TRICKLE DOWN As the recession dragged on over the past several years, jokes proliferated about outon-their-ear economists-who generally failed to [...]
May 1 1994 by Chief Executive
As the recession dragged on over the past several years, jokes proliferated about outon-their-ear economists-who generally failed to anticipate the depths of the slowdown. An example: “What do you say to an economist with a job? Big Mac and fries, please.”
And old stories continue to circulate, including one about economist John Kenneth Galbraith and L.B.J. When Galbraith delivered to L.B.J. what he thought was a wonderful speech outlining the state of the economy, the president failed to respond with much enthusiasm. “Don’t you think it’s a good speech?” Galbraith asked. L.B.J. replied that writing a speech about the economy was like “pissing down your leg. It feels real good to you but doesn’t do a damn thing for anyone else.”
Perhaps what Johnson had in mind was a precursor of Ronald Reagan’s now-famous trickle-down theory.
ETA: THIS LIFE OR NEXT?
We recently asked travelers to tell us their tales of obstructive airlines. None of the stories we received matched the drama of a Virgin Atlantic flight to
Michael Walsh, group finance director of public relations consultants Dewe Rogerson, who was on the flight, says passengers boarded the aircraft but were told take-off would be delayed while deicing took place. Then they were told a navigation instrument was faulty.
Passengers asked for something to eat and drink, but were told they had to be ready to take off at any time. They were not given anything to eat until after . At , the captain announced that the flight had been canceled.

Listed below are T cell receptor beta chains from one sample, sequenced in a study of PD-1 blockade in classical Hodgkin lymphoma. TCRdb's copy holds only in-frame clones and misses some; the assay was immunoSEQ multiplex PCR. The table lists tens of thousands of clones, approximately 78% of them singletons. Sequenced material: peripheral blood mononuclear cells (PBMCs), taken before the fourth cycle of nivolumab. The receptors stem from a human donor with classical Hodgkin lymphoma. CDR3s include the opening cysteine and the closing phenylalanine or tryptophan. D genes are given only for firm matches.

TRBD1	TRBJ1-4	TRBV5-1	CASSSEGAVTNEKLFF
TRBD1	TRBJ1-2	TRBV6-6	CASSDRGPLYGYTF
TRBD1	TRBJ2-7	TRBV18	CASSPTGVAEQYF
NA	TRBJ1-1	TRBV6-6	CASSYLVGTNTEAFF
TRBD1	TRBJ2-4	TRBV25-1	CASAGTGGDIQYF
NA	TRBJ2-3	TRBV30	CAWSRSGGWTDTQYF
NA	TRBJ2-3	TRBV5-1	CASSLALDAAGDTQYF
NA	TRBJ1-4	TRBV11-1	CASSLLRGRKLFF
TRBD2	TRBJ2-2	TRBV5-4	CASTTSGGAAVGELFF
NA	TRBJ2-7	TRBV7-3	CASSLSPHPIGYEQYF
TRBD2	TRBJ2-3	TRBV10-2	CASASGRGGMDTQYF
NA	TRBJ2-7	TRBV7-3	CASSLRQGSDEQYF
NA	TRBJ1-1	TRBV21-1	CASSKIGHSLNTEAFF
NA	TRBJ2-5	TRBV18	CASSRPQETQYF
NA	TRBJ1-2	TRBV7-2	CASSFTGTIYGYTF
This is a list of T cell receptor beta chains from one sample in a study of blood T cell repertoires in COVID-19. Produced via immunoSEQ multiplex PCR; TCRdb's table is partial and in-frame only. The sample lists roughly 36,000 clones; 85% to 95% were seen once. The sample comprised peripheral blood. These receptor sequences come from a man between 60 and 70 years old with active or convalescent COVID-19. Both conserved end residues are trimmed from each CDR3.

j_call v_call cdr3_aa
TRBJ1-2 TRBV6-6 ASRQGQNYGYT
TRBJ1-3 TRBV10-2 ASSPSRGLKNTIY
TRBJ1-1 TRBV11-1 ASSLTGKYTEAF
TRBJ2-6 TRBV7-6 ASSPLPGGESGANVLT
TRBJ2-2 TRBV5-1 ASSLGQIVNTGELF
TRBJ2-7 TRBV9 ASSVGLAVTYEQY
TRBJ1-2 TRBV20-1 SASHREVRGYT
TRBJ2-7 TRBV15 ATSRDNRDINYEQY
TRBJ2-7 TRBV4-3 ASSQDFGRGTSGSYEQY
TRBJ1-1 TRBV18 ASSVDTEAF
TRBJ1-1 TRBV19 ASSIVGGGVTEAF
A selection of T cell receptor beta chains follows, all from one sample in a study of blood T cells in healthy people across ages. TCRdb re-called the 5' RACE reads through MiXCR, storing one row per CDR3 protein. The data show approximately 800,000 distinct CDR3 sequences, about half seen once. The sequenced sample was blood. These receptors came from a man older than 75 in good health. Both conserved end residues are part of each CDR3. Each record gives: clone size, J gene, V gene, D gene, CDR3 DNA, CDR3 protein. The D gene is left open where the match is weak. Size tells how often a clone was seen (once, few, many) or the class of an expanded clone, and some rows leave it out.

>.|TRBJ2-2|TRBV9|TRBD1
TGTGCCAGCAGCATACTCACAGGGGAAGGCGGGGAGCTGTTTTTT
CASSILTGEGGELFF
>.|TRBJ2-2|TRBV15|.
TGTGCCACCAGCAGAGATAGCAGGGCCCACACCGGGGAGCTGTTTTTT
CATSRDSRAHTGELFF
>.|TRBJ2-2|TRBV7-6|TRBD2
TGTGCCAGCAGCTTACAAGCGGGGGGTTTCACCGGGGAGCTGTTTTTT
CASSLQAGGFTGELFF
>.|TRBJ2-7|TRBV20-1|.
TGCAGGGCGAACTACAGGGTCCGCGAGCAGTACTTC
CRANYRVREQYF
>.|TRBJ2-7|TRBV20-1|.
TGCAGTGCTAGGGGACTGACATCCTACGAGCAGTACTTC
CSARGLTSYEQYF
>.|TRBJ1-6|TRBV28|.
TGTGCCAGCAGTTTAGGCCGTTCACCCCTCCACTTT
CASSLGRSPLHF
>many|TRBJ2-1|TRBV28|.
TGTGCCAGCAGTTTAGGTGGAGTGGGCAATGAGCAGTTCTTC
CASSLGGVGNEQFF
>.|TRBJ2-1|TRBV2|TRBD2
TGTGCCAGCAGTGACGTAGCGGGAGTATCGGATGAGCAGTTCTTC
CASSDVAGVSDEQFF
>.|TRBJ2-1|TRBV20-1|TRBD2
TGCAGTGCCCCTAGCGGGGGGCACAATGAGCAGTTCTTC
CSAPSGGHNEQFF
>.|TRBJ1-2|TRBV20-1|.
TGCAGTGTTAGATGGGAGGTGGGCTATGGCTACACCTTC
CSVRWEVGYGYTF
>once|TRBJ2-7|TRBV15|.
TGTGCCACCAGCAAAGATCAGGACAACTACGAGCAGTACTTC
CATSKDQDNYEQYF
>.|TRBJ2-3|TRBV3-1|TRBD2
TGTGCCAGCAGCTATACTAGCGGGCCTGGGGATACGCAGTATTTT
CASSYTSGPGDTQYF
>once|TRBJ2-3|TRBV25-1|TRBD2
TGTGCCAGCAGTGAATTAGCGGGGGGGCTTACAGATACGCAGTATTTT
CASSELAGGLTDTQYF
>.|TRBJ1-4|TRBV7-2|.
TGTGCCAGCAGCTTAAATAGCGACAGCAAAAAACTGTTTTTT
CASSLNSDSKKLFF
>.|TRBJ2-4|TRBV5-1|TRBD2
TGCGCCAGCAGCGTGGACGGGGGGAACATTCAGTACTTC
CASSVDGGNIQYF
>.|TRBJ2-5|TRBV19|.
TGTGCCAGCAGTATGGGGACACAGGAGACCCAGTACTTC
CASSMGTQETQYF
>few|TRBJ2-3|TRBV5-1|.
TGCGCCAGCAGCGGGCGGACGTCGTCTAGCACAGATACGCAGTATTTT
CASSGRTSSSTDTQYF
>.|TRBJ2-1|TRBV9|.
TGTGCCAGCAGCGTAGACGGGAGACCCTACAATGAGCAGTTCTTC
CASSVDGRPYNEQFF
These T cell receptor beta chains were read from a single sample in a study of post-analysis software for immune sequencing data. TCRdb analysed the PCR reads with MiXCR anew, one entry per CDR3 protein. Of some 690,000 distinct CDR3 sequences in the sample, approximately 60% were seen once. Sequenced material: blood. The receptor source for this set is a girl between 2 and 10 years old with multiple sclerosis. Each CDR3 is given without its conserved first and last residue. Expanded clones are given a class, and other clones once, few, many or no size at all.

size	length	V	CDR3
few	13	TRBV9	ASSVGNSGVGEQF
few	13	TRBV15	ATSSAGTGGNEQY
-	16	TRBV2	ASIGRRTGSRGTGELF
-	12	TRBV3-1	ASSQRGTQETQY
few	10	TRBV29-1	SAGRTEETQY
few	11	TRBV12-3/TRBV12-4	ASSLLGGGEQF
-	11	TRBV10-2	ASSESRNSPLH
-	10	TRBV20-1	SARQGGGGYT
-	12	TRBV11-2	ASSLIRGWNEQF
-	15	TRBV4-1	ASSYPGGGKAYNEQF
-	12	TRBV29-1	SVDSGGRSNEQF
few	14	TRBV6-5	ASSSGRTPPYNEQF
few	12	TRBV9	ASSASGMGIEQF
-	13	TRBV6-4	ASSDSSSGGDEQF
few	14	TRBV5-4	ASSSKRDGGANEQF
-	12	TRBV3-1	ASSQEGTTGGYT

They were taken to a hotel in
Walsh was then told he had been hooked on a flight leaving JFK at on Sunday. He arrived home in
Peter Tray, owner of a
Spotting a BEA aircraft on the tarmac, the nine passengers concerned found an airline representative and demanded to he flown home. Tray recalls: “He could only splutter: ‘But you can’t possibly expect me to authorize an aircraft for just nine passengers.’ In the best pantomime tradition, we all chorused: ‘Oh, yes, we can.’”
If he didn’t, they told him, they would debag him. They were flown home. Those were the days.
—–Michael Skapinker, Financial Times
THE HIGH PRICE OF GAS
Martin Gross is mad as hell. Almost two years studying the federal budget, and he still can’t believe his bloodshot eyes: $19 million to examine gas emissions from cow flatulence? Some $107,000 to study the sex life of the Japanese quail? And $57,000 for gold-embossed playing cards on Air Force One?
These outrageous expenses are detailed in Gross’ book, “The Government Racket, Washington Waste from A to Z,” along with a number of others, including: $3 billion for 1,300 private government planes-200 of which could not be accounted for; $1 billion to buy unwanted honey from beekeepers; $500,000 to build a replica of Egypt’s Great Pyramid in Indiana; $160,000 to study whether an opponent can be hexed by drawing an X on his or her chest; $150,000 to study the Hatfield-McCoy feud; $144,000 to see if pigeons follow human economic laws; and an undisclosed amount to study the cause of rudeness on tennis courts and smiling patterns in bowling alleys.
——-J.D. Podolsky and Jane Sugden, People
Another installment from P.J. O’Rourke’s American Spectator article, “100 Reasons Why Jimmy Carter Was a Better President Than Bill Clinton”:
COMPARE AND CONTRAST PART II
Mork and Mindy Mary Matalin and James Carville
Laverne and Shirley Cokie Roberts and Anna Quindlen
Three’s Company Gennifer Flowers
Happy Days 1980-1992
Star Wars Base closings
Annie Hall Anita Hill
The Goodbye Girl Kimba Wood
Express Bus trips
La Cage Aux FoIles The Marines
Abbie Hoffman Socks the cat